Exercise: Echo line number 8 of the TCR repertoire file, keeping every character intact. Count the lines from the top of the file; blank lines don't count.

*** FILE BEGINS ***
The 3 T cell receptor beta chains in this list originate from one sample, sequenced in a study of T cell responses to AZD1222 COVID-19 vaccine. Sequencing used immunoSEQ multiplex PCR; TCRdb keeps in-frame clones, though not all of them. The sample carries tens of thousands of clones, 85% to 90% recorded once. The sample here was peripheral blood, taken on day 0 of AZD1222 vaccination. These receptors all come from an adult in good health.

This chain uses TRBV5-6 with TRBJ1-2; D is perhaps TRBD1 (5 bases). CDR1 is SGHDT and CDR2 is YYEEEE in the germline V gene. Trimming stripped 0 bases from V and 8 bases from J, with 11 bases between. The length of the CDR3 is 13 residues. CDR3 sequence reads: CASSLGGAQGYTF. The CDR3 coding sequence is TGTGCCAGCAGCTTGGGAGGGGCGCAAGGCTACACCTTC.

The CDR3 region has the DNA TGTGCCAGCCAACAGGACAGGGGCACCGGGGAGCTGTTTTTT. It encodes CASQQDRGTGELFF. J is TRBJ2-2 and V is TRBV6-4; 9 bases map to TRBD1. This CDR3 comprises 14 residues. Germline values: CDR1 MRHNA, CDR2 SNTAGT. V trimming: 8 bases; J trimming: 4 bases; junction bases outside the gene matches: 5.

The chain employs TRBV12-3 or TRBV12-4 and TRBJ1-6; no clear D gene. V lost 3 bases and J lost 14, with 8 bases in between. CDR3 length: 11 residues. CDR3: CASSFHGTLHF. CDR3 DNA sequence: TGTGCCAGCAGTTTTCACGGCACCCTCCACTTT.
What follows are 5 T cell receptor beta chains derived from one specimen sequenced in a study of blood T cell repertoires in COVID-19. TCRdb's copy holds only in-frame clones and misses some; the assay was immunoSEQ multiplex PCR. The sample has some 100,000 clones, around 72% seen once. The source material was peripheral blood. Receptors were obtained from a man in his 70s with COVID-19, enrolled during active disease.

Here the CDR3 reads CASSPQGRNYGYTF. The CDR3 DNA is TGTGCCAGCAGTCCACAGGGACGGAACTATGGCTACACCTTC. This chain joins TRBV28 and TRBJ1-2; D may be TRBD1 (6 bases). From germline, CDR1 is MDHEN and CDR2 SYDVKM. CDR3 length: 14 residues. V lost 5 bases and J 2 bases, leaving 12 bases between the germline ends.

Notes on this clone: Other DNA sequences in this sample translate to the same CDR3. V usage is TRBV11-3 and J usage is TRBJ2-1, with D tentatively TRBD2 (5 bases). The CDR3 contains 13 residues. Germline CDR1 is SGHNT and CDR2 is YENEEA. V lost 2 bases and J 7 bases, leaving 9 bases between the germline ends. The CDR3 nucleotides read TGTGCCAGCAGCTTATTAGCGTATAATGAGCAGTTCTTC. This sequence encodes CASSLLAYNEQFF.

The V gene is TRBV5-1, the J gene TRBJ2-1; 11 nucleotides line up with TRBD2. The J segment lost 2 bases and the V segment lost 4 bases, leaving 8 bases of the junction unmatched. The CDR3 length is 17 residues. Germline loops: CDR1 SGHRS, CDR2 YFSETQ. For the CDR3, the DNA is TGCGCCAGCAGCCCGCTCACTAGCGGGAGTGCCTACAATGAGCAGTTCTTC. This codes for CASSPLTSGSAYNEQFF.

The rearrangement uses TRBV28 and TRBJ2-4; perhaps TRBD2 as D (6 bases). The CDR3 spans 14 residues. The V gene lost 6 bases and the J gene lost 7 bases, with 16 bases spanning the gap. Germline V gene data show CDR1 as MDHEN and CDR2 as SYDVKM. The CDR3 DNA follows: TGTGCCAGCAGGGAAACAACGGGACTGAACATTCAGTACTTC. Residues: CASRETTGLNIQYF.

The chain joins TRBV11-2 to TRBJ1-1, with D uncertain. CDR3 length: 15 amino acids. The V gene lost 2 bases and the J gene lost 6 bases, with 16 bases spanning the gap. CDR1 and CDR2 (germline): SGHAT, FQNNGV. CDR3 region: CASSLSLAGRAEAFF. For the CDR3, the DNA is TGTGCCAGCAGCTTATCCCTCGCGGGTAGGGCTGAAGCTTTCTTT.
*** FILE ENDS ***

The V gene is TRBV5-1, the J gene TRBJ2-1; 11 nucleotides line up with TRBD2. The J segment lost 2 bases and the V segment lost 4 bases, leaving 8 bases of the junction unmatched. The CDR3 length is 17 residues. Germline loops: CDR1 SGHRS, CDR2 YFSETQ. For the CDR3, the DNA is TGCGCCAGCAGCCCGCTCACTAGCGGGAGTGCCTACAATGAGCAGTTCTTC. This codes for CASSPLTSGSAYNEQFF.